[Iaude] CBET 4349: 20170128 : COMET P/2017 B1 = 2010 EY_90 (LEMMON)

quai at eps.harvard.edu quai at eps.harvard.edu
Sat Jan 28 13:22:50 EST 2017


                                                  Electronic Telegram No. 4349
Central Bureau for Astronomical Telegrams
Mailing address:  Hoffman Lab 209; Harvard University;
 20 Oxford St.; Cambridge, MA  02138; U.S.A.
e-mail:  cbatiau at eps.harvard.edu (alternate cbat at iau.org)
URL http://www.cbat.eps.harvard.edu/index.html
Prepared using the Tamkin Foundation Computer Network


COMET P/2017 B1 = 2010 EY_90 (LEMMON)
[Editor's note:  this text replaces that on CBET 4348 (MPEC reference)]
     R. Wainscoat, R. Weryk, and E. Lilly report the discovery of another
comet in images obtained with the 1.8-m Ritchey-Chretien Pan-STARRS1
telescope at Haleakala on Jan. 26 (discovery observations tabulated below),
the object showing a soft appearance, with full-width-at-half-maximum of
approximately 1".7, compared to adjacent stars that had FWHM 1".3; there is
some evidence of a very faint tail extending for a few arcseconds to the
northwest.

     2017 UT             R.A. (2000) Decl.       Mag.
     Jan. 26.59058   12 33 28.39   - 6 10 50.8   21.0
          26.61580   12 33 28.77   - 6 10 57.5   21.3
          26.62837   12 33 28.97   - 6 11 00.7   21.1

A. Fitzsimmons, Queen's University, Belfast; and M. Knight, University of
Maryland, obtained three 5-min SDSS r-band images on Jan. 27.23 UT with the
2.5-m Isaac Newton Telescope (+ Wide Field Camera) on La Palma, showing a
cometary tail extending 5" from the object's nuclear condensation toward p.a.
305 degrees.
     G. V. Williams identified this comet with an apparently asteroidal
object discovered in the course of the Mount Lemmon Survey with the 1.5-m
reflector on CCD images taken by R. A. Kowalski in March 2010 (discovery
observations tabulated below), which was then given the minor-planet
designation on 2010 EY_90 on MPS 318165.  The comet's name reflects the fact
that there was a well-established orbit for 2010 EY_90 from a good spread of
observations spanning 2010 Mar. 14-May 19.

     2010 UT             R.A. (2000) Decl.       Mag.   Observer
     Mar. 14.23752   10 22 46.52   + 8 45 32.8   19.9   Kowalski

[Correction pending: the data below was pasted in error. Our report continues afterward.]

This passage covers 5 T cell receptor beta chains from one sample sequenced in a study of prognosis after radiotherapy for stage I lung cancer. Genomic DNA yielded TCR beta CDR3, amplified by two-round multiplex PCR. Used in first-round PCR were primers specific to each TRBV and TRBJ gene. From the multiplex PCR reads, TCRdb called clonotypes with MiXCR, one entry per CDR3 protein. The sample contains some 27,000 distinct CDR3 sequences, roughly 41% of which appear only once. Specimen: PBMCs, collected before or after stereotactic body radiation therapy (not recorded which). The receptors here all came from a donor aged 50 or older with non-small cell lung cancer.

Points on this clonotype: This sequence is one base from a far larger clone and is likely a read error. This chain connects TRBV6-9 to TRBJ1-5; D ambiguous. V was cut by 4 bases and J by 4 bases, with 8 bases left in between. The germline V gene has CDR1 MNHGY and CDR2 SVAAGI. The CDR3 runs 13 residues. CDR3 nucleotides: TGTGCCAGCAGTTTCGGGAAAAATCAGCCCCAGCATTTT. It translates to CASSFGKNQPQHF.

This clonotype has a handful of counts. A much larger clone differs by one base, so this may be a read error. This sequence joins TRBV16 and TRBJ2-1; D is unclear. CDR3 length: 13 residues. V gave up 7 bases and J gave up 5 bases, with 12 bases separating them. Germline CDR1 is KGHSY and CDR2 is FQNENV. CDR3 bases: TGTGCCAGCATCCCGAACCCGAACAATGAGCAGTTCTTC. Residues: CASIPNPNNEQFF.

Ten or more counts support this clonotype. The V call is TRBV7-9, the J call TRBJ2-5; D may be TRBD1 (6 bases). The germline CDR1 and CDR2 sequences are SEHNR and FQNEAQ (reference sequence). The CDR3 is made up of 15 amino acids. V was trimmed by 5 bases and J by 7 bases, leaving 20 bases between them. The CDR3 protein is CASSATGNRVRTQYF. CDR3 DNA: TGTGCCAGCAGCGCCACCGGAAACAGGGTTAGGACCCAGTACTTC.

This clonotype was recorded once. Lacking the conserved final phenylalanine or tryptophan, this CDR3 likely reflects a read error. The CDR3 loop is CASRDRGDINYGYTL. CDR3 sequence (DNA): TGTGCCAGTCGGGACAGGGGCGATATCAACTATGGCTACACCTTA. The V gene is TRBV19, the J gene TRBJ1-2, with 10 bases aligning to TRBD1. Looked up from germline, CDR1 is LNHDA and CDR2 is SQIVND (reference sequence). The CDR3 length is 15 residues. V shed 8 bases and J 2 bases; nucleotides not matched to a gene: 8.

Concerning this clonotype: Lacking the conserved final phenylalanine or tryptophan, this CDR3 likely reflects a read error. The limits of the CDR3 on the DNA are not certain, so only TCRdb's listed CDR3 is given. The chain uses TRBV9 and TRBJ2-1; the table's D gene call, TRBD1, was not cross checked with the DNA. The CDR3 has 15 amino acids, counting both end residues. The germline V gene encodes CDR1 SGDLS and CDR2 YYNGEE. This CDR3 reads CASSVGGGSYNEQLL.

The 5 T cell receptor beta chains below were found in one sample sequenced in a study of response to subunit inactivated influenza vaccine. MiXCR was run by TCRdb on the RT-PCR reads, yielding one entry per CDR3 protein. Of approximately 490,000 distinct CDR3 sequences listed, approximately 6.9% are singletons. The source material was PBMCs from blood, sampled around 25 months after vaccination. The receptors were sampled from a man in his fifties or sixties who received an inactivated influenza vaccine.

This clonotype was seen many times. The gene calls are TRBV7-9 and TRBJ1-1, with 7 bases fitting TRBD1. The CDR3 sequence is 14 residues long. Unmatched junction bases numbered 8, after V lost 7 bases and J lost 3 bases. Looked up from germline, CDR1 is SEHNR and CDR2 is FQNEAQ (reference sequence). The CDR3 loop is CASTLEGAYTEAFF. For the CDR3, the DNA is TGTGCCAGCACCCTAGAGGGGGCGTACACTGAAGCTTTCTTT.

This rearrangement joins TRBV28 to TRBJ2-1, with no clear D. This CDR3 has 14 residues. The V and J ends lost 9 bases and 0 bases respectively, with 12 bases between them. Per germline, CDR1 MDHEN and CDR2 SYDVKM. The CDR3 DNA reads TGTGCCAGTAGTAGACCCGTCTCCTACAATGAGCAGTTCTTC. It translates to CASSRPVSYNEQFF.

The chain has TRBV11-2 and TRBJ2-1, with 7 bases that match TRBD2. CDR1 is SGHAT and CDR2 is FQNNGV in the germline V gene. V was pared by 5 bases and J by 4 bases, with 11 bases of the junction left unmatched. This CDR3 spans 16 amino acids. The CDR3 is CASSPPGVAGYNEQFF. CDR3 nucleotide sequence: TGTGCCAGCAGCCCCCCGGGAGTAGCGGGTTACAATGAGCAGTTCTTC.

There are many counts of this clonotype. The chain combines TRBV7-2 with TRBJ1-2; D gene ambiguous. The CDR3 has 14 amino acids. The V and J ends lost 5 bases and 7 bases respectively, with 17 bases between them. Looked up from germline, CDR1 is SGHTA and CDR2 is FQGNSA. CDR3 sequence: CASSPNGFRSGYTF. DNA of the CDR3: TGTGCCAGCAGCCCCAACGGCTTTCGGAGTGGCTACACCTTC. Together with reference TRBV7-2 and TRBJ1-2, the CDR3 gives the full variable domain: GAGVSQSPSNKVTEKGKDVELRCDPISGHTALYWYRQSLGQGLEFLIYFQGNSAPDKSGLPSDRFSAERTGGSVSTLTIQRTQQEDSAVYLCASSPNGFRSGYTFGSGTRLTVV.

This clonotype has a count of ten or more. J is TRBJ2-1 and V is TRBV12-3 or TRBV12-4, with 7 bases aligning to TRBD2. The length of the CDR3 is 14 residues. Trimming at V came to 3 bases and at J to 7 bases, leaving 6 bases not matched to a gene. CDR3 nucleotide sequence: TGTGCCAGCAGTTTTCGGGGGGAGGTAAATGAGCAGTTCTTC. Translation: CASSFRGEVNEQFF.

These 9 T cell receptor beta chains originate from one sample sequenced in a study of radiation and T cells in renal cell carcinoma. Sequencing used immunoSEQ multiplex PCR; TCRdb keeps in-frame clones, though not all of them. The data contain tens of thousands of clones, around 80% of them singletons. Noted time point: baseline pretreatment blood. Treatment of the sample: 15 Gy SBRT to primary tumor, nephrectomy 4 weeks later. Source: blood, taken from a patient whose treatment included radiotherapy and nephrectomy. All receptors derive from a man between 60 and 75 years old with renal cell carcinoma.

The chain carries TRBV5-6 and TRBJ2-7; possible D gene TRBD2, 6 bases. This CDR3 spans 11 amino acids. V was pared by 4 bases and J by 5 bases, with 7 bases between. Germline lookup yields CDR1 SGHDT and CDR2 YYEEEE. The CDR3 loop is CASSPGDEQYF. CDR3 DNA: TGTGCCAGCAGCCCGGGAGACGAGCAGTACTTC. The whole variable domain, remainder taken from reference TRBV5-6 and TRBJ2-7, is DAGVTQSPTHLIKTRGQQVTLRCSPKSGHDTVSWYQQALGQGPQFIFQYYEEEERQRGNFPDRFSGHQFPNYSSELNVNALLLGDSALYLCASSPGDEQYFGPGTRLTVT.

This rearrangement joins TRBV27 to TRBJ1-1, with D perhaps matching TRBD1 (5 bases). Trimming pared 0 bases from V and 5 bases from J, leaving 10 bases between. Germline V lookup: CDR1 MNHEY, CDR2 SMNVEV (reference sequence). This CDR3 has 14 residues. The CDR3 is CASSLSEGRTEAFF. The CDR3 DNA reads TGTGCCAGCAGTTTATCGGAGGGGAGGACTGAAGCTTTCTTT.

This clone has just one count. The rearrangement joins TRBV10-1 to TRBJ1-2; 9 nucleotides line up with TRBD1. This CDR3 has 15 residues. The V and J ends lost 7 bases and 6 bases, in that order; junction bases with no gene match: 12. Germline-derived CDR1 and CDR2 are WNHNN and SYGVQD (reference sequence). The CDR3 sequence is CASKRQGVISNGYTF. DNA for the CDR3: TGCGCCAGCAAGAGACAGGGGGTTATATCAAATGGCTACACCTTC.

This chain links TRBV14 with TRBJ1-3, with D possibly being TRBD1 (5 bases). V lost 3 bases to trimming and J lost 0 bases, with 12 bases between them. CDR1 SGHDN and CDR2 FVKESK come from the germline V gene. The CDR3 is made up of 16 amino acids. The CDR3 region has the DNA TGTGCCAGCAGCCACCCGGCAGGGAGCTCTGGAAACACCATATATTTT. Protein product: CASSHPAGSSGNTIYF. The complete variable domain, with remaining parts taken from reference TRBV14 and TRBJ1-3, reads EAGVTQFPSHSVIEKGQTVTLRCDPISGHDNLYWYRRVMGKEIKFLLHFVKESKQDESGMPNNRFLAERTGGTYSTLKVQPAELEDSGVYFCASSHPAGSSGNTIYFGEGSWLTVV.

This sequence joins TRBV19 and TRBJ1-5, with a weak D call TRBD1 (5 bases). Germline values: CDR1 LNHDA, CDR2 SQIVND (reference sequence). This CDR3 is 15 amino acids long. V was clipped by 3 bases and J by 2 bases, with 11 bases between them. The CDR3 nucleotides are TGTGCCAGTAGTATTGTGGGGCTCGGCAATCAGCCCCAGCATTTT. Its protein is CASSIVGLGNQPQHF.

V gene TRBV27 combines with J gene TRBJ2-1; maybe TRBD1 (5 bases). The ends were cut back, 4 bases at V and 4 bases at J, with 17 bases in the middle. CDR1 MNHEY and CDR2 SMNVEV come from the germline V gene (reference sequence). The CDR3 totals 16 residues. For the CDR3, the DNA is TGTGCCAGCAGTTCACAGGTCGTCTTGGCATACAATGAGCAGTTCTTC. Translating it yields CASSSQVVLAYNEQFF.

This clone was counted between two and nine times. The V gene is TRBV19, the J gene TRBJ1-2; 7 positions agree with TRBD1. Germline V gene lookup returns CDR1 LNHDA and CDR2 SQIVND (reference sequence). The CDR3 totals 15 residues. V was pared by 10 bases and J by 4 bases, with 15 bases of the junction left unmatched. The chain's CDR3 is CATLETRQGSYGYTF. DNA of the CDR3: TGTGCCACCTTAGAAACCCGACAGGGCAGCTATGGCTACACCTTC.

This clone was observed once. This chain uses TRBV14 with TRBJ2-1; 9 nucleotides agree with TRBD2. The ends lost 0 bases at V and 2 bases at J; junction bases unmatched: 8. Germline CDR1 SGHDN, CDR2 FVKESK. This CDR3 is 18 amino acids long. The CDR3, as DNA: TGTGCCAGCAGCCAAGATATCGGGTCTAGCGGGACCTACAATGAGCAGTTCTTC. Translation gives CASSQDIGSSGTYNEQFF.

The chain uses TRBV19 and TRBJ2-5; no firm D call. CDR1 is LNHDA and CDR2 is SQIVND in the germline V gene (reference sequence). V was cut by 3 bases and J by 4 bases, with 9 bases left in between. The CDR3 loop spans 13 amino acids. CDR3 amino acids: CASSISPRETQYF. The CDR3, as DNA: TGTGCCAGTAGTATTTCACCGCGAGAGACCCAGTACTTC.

14.24586   10 22 46.16   + 8 45 33.6   20.0     "
          14.25428   10 22 45.76   + 8 45 35.4   20.1     "
          14.26266   10 22 45.40   + 8 45 36.2   20.2     "
          15.25493   10 22 02.49   + 8 47 59.4   20.4     "
          15.26327   10 22 02.13   + 8 48 00.5   20.1     "
          15.27163   10 22 01.77   + 8 48 01.3   21.0     "
          15.27998   10 22 01.38   + 8 48 03.1   20.6     "

     The available astrometry for both returns (including some from apparently
asteroidal Mt. Lemmon images taken on 2017 Jan. 7, when the magnitude was
given as 20.3-20.7), the following linked orbital elements by Williams (from
41 observations spanning 2010-2017), and an ephemeris appear on MPEC 2017-B82.

                    Epoch = 2010 Nov. 20.0 TT
     T = 2010 Dec.  3.62587 TT        Peri. = 256.49376
     e = 0.3010679                    Node  = 331.82677 2000.0
     q = 2.4959560 AU                 Incl. =   5.49792
       a =  3.5710995 AU   n = 0.14604986   P =   6.75 years

                    Epoch = 2017 Sept. 4.0 TT
     T = 2017 Aug. 26.73606 TT        Peri. = 255.97792
     e = 0.3005927                    Node  = 331.78243 2000.0
     q = 2.4985654 AU                 Incl. =   5.49236
       a =  3.5724041 AU   n = 0.14596986   P =   6.75 years


NOTE: These 'Central Bureau Electronic Telegrams' are sometimes
      superseded by text appearing later in the printed IAU Circulars.

                         (C) Copyright 2017 CBAT
2017 January 28                  (CBET 4349)              Daniel W. E. Green




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